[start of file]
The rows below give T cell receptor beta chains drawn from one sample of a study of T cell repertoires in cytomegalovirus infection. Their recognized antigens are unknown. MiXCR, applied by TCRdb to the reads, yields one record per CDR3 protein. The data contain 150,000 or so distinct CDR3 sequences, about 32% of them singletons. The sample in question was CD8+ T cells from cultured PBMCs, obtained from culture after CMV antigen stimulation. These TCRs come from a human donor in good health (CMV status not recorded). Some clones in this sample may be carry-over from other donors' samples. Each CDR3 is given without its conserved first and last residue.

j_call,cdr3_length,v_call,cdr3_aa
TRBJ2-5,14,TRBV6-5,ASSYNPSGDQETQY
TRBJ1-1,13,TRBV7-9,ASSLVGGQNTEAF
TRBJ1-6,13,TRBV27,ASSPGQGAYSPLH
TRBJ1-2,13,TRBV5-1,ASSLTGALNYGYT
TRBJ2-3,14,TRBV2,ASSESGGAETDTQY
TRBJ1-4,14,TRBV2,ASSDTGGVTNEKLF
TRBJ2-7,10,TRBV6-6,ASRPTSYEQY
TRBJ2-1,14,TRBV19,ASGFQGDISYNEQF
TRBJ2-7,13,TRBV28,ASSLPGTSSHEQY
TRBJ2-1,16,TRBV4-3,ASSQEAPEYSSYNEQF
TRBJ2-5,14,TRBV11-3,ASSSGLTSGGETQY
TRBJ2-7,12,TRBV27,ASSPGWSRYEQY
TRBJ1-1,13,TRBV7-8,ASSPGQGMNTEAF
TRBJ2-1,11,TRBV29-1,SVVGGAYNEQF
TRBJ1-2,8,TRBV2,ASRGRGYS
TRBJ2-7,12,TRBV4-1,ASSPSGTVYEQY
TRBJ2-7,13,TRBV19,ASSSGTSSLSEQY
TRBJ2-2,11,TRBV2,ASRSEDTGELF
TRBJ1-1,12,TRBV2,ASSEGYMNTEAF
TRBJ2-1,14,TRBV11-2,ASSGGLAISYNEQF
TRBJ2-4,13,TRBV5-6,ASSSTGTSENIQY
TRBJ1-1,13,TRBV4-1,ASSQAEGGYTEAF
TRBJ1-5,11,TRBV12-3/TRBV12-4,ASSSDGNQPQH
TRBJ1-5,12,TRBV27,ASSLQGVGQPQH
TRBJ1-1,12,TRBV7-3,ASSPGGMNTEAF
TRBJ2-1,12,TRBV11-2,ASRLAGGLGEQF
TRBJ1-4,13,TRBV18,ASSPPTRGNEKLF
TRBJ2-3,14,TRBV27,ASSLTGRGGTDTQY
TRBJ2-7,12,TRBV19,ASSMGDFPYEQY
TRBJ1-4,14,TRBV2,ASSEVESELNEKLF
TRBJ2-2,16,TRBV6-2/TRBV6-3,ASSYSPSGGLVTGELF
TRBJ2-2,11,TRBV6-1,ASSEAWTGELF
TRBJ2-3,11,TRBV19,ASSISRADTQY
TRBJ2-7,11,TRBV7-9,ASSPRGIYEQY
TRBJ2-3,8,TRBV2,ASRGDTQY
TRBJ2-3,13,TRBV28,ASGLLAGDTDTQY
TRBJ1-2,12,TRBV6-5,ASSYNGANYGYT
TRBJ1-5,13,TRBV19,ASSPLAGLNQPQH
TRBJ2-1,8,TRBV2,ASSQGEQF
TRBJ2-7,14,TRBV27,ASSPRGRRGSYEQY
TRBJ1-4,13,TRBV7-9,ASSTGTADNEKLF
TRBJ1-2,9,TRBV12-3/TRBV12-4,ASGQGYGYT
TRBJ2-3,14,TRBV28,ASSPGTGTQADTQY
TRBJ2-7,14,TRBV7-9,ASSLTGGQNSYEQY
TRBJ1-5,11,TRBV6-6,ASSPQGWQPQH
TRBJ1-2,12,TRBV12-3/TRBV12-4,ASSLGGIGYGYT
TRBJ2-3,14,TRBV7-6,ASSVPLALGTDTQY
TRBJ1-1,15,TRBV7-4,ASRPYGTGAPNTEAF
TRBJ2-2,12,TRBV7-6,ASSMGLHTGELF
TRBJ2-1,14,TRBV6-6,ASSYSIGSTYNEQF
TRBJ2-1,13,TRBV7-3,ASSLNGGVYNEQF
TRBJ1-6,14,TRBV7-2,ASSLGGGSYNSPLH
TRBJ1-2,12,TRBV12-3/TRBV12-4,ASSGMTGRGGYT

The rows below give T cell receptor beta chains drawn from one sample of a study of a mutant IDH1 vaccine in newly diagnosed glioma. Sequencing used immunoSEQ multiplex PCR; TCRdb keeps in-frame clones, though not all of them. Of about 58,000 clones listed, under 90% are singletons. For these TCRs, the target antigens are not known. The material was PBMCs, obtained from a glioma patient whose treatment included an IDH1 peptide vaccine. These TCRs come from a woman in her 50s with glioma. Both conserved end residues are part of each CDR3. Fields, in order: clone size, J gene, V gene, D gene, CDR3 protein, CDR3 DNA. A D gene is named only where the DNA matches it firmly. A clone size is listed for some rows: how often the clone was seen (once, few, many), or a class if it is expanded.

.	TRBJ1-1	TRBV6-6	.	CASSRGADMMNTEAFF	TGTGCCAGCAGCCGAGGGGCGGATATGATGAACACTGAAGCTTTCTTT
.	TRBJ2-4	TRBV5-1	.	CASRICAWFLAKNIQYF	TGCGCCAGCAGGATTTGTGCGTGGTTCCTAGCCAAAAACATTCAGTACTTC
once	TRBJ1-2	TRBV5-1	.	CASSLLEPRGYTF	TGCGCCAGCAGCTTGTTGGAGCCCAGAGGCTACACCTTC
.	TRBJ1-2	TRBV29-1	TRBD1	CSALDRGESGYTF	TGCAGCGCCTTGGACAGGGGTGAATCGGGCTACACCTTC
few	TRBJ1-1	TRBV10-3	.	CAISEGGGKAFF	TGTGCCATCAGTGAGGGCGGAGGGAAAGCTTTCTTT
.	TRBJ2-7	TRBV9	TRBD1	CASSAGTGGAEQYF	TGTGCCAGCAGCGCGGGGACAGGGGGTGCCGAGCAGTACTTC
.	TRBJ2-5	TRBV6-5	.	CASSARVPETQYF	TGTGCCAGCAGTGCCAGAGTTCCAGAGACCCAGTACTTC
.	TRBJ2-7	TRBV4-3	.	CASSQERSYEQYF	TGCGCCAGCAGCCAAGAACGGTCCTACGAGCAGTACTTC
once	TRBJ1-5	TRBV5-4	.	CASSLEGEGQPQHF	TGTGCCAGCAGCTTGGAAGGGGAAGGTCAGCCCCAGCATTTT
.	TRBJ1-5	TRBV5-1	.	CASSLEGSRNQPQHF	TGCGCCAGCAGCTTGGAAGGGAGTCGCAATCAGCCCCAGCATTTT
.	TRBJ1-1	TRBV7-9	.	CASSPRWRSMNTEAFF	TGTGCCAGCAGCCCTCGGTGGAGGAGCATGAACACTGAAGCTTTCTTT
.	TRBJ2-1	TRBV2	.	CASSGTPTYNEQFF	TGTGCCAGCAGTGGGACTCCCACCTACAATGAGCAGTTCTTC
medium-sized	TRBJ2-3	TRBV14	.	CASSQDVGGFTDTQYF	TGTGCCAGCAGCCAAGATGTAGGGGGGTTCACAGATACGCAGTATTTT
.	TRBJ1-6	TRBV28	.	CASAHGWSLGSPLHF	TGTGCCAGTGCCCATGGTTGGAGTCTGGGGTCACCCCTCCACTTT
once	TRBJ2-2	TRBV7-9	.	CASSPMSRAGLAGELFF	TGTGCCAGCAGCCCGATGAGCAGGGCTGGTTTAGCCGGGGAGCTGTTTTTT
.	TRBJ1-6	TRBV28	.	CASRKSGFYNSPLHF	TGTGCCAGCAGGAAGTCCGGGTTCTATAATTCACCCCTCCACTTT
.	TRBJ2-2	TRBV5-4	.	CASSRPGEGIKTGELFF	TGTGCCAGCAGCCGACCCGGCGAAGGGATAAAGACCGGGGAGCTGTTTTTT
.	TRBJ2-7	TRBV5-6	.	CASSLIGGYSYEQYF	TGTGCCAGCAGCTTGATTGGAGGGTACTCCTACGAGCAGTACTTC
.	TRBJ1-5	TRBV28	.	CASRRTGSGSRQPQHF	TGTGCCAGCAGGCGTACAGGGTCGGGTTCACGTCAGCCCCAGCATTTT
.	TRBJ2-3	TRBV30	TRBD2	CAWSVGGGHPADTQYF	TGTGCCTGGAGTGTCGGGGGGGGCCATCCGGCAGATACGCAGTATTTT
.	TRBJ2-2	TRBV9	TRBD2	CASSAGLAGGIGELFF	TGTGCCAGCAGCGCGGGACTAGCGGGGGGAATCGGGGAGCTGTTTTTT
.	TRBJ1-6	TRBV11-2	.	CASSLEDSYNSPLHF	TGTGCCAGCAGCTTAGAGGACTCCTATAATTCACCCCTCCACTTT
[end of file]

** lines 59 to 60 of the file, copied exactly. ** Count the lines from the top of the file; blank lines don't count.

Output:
once	TRBJ1-2	TRBV5-1	.	CASSLLEPRGYTF	TGCGCCAGCAGCTTGTTGGAGCCCAGAGGCTACACCTTC
.	TRBJ1-2	TRBV29-1	TRBD1	CSALDRGESGYTF	TGCAGCGCCTTGGACAGGGGTGAATCGGGCTACACCTTC